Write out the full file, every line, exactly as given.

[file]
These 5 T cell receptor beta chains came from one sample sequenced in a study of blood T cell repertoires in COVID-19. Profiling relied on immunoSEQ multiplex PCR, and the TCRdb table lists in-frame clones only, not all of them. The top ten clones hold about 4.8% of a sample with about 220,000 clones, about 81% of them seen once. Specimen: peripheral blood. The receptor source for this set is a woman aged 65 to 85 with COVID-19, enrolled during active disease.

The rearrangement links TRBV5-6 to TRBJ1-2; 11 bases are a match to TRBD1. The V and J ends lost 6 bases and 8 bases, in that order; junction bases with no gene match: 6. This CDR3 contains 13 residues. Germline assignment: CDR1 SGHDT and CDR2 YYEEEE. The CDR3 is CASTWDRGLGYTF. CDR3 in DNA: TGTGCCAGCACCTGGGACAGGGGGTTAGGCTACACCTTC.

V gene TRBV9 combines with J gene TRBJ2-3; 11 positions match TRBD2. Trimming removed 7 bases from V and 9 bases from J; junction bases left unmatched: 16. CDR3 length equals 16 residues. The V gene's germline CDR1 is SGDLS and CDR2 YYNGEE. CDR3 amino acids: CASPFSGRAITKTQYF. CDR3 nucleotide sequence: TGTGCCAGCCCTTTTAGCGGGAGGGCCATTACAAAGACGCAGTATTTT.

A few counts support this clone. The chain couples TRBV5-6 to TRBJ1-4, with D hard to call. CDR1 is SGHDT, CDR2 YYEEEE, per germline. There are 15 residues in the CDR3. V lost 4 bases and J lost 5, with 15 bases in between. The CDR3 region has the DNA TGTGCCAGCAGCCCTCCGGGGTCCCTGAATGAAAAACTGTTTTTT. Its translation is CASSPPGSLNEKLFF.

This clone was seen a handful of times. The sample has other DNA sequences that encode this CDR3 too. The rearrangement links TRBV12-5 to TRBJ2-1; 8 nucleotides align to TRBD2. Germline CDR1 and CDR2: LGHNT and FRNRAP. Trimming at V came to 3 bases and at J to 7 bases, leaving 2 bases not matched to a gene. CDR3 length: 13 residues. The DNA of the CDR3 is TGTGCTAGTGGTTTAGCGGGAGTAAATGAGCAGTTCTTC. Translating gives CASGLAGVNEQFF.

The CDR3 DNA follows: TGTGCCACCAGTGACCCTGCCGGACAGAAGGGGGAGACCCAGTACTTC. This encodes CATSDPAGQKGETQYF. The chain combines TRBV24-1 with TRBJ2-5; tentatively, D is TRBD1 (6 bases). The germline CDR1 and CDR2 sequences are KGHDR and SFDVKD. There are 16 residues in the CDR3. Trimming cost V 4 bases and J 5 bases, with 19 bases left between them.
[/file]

These 5 T cell receptor beta chains came from one sample sequenced in a study of blood T cell repertoires in COVID-19. Profiling relied on immunoSEQ multiplex PCR, and the TCRdb table lists in-frame clones only, not all of them. The top ten clones hold about 4.8% of a sample with about 220,000 clones, about 81% of them seen once. Specimen: peripheral blood. The receptor source for this set is a woman aged 65 to 85 with COVID-19, enrolled during active disease.

The rearrangement links TRBV5-6 to TRBJ1-2; 11 bases are a match to TRBD1. The V and J ends lost 6 bases and 8 bases, in that order; junction bases with no gene match: 6. This CDR3 contains 13 residues. Germline assignment: CDR1 SGHDT and CDR2 YYEEEE. The CDR3 is CASTWDRGLGYTF. CDR3 in DNA: TGTGCCAGCACCTGGGACAGGGGGTTAGGCTACACCTTC.

V gene TRBV9 combines with J gene TRBJ2-3; 11 positions match TRBD2. Trimming removed 7 bases from V and 9 bases from J; junction bases left unmatched: 16. CDR3 length equals 16 residues. The V gene's germline CDR1 is SGDLS and CDR2 YYNGEE. CDR3 amino acids: CASPFSGRAITKTQYF. CDR3 nucleotide sequence: TGTGCCAGCCCTTTTAGCGGGAGGGCCATTACAAAGACGCAGTATTTT.

A few counts support this clone. The chain couples TRBV5-6 to TRBJ1-4, with D hard to call. CDR1 is SGHDT, CDR2 YYEEEE, per germline. There are 15 residues in the CDR3. V lost 4 bases and J lost 5, with 15 bases in between. The CDR3 region has the DNA TGTGCCAGCAGCCCTCCGGGGTCCCTGAATGAAAAACTGTTTTTT. Its translation is CASSPPGSLNEKLFF.

This clone was seen a handful of times. The sample has other DNA sequences that encode this CDR3 too. The rearrangement links TRBV12-5 to TRBJ2-1; 8 nucleotides align to TRBD2. Germline CDR1 and CDR2: LGHNT and FRNRAP. Trimming at V came to 3 bases and at J to 7 bases, leaving 2 bases not matched to a gene. CDR3 length: 13 residues. The DNA of the CDR3 is TGTGCTAGTGGTTTAGCGGGAGTAAATGAGCAGTTCTTC. Translating gives CASGLAGVNEQFF.

The CDR3 DNA follows: TGTGCCACCAGTGACCCTGCCGGACAGAAGGGGGAGACCCAGTACTTC. This encodes CATSDPAGQKGETQYF. The chain combines TRBV24-1 with TRBJ2-5; tentatively, D is TRBD1 (6 bases). The germline CDR1 and CDR2 sequences are KGHDR and SFDVKD. There are 16 residues in the CDR3. Trimming cost V 4 bases and J 5 bases, with 19 bases left between them.